If item is determined 110 to still be present, HHD (e.g., central application) may determine whether item is past its expiration date (e.g., by comparing to expiration date transmitted 102 and stored by central application), block 118. If past its expiration date, HHD may notify user (e.g., through central application display, text message, e-mail, etc.) that item has expired and should be thrown out, block 120. If not expired, periodic interrogation 108 may continue.

It is noted that any computer running central or other application may also perform steps performed in method 100 by HHD. For example, RFID reader/interrogator may transfer 102 and 108 interrogated information to central application resident on home desktop or notebook computer. Such application may maintain shopping list and otherwise perform actions performed by central application on HHD as described above.

With reference now to FIG. 4, shown is an embodiment of system 150 for interactively interfacing handheld device and RFID media as described with reference to method 100 shown in FIG. 3. In embodiment of system 150 shown, RFID reader/interrogator 152 is built-in to refrigerator 154, although principles apply equally to RFID reader/interrogator 152 installed in pantry closet, storage closet, cabinet, etc. RFID reader/interrogator 152 interrogates RFID media (e.g., RFID stickers) 156 on items placed in refrigerator 154. If this is the first interrogation of item, RFID reader/interrogator 152 may time-stamp and/or places unique identifier on RFID media 156 of the item. WiFi transmitter 158 connected or built-in to RFID reader/interrogator 152, transfers information regarding item to HHD 12 (e.g., via peer-to-peer transfer to RFID reader/interrogator in HHD 12. Central application 20 on HHD 12 may process the information as described above. Central application 20 may transfer information to additional HHDs 12′ as shown in FIG. 4.

In alternate embodiment, RFID reader/interrogator 152 is part of a computing device, such as computing device (not shown) described above with reference to FIG. 3, which is also installed on or build-in to refrigerator 154 (or, e.g., pantry closet, storage closet, cabinet, etc.). Such computing device may include central application 20 and otherwise be capable of performing functions of HHD 12 described herein. Accordingly, RFID reader/interrogator 152 may simply transfer information regarding item to computing device, e.g., to central application 20 installed in computing device for processing as described above. Central application 20 on computing device may also transfer information to additional HHDs 12′.

With reference again to FIG. 1, in an embodiment, central application 20 provides the necessary overhead, headers, and environment to execute the functions on HHD 12, e.g., commanded by commands on RFID media 14, without having the user addressing all the programming details. For example, iPhones are based on a underlying Unix environment, just as the Macintosh system. This environment is the foundation to the Macintosh computer and the iPhone, iPod, and iPad family of HHD devices. As such, programming in the iPhone is done in Object C that is the foundation to Unix. Object programming, specifically called object-oriented programming (OOP), is a programming paradigm that uses “objects”—i.e., data structures consisting of data fields and methods together with their interactions—to design applications and computer programs. Hence, in Object C, all functions or objects can be written in C, which is a basic programming language.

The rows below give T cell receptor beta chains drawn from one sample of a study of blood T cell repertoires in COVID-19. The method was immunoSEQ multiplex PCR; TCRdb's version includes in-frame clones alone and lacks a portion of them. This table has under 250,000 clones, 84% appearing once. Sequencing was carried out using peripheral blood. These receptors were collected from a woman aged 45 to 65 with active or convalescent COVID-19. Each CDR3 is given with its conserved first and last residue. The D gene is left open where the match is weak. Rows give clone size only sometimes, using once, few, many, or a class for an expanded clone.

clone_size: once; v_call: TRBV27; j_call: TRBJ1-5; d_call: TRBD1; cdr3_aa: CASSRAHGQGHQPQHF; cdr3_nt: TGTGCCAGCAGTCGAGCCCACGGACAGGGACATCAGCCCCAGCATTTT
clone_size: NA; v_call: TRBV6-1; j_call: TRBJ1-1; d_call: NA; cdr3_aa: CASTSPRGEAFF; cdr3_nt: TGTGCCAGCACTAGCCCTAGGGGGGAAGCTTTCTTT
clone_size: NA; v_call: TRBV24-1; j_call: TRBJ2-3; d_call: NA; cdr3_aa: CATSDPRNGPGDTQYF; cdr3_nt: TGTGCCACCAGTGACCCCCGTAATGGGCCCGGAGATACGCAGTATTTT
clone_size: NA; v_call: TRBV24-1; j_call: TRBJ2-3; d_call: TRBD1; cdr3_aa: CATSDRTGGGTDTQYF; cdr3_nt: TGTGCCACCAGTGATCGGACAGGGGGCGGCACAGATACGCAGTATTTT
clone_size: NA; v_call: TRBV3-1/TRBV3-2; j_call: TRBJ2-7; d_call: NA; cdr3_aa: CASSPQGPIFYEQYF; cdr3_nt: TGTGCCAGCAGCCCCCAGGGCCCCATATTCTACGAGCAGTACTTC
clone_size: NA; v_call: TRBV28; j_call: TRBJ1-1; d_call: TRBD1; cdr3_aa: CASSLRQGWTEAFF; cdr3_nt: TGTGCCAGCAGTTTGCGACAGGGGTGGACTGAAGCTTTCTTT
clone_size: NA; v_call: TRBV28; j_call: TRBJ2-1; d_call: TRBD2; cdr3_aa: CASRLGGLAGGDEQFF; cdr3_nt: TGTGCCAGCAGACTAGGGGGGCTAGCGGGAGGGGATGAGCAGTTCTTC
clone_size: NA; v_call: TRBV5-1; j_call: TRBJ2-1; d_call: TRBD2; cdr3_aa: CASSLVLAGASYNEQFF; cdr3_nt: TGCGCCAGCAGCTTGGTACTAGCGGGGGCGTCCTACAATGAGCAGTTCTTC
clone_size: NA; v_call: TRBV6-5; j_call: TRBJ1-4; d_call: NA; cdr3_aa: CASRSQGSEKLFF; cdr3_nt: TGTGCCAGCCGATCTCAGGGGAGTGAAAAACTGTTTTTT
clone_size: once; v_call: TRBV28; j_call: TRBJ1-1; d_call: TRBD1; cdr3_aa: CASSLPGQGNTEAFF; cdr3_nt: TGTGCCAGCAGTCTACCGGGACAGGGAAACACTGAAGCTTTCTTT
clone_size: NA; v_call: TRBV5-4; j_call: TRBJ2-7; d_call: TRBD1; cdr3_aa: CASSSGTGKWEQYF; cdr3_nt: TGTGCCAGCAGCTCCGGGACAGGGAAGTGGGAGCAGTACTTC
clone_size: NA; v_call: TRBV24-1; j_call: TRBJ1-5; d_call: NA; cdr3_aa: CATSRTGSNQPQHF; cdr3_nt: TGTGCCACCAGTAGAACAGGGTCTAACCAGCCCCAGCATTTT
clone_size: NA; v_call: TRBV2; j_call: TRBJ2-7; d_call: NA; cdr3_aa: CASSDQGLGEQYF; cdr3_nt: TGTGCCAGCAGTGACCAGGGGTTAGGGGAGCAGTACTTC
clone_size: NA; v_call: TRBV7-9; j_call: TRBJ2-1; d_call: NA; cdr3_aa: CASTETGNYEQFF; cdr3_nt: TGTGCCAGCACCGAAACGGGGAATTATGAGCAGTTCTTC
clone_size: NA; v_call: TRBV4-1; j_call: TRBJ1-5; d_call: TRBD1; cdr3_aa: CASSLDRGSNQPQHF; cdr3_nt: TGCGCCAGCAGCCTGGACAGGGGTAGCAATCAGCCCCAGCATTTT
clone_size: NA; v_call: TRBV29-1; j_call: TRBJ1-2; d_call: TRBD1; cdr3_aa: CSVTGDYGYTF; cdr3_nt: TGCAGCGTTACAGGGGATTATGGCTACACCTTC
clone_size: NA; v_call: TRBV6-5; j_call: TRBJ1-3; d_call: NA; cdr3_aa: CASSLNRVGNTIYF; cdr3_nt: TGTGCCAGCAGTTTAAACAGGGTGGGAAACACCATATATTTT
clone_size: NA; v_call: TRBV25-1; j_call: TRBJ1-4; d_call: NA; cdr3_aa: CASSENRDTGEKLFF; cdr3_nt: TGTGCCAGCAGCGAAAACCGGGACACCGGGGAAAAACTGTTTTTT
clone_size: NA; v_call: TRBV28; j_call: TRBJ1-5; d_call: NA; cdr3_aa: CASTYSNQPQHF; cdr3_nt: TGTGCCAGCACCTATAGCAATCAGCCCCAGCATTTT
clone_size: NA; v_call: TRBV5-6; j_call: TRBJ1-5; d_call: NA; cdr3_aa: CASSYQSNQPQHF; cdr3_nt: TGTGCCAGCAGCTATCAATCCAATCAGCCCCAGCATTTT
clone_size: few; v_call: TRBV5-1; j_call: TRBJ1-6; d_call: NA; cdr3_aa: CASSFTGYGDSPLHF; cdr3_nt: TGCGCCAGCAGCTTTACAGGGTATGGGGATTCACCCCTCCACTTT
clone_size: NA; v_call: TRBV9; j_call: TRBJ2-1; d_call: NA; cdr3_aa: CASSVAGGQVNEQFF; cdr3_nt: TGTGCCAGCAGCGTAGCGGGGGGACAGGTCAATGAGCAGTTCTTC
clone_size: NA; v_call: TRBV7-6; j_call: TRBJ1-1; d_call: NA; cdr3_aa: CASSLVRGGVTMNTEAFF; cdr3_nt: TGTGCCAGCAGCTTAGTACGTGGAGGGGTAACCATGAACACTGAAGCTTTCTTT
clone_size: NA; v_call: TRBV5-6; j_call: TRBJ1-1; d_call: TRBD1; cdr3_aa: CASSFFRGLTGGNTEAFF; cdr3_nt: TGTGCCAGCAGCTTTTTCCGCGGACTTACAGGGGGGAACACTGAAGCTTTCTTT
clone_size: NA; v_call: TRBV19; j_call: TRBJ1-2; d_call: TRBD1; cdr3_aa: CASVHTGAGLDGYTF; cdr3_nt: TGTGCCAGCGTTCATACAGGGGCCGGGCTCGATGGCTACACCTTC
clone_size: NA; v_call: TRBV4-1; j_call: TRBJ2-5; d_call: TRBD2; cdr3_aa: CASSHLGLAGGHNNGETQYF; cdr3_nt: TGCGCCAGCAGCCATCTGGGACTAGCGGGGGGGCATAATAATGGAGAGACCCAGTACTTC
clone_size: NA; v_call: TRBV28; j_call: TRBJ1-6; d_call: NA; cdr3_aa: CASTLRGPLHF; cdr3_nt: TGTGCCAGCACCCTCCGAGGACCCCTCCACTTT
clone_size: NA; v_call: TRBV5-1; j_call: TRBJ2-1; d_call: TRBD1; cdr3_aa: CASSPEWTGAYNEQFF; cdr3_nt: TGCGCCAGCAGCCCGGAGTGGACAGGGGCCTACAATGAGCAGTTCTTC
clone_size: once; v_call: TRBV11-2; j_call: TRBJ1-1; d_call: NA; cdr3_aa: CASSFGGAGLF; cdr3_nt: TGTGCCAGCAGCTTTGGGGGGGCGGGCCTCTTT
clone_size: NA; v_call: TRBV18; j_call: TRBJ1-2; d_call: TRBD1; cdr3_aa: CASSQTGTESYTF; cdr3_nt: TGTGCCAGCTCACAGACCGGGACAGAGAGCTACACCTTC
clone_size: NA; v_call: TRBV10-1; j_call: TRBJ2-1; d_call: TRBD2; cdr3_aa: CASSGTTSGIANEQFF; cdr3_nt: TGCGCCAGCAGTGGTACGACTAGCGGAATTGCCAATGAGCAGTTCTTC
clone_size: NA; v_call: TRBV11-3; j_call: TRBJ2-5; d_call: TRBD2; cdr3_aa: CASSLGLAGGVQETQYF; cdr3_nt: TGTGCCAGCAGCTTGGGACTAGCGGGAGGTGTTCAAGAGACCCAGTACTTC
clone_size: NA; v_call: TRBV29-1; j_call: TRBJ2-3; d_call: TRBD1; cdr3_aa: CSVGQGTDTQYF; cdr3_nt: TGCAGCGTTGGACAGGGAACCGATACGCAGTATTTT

An issue with any language is to encase the functions that work together in a proper and supportive structure. In an embodiment, a role of central application 20 is to do encase the functions that work together on the HHD 12 in a proper and supportive structure. In an embodiment, for every function within central application 20, there is corresponding Object C code. When the functions are strung together with their applicable input and output parameters, central application 20 will take the strung-together functions and parameters and wrap the functions and parameters into an executable program.

With continuing reference to FIG. 1, cooperative applications 22, or other HHDs 12, or peripheral hardware 24 must provide a sound object code with simple and limited input and output parameters. Apple Corp intentionally does not provide a ‘Terminal’ program that allows access to the Unix operating system within the iPhone or other Apple HHDs, so as to prevent access to operations that could create harm or accidental corruption of the HHD system. Similar HHD manufacturers also may not provide such access. Hence, in embodiments, a role of central application 20 is to allow approved controls to the average user, offered and authorized by Apple or other HHD manufacturers, as well as approved and cooperative controls/functions provided by cooperative applications 22 or hardware interfaces. As noted, this role is not simply limited to Apple and their operating system but includes others such as Symbian, WinMobile, Android, etc.

For example, an embodiment may use an existing and cooperative email application 22, which can share new emails or send out new emails with other applications. At that same time, a cooperative printer application 22 (e.g., Epson iPhone application) can also share functions that allow for printing actions. Being cooperative with central application 20, the email and printer applications 22 can be put together in a short command/code sequence with input/output parameter, and saved to an RFID tag 14 located near the Printer. The later saving to an RFID media 14 may be done by another code sequence saved within central application 20 memory. Accordingly, when HHD 12 comes within range of the RFID tag 14, the RFID tag 14 is read and the command/code sequence on the RFID tag 14 is downloaded and executed. In this case, the executed command/code sequence may cause any new email, based on a time/date stamp as part of the code sequence, to be sent to the printer.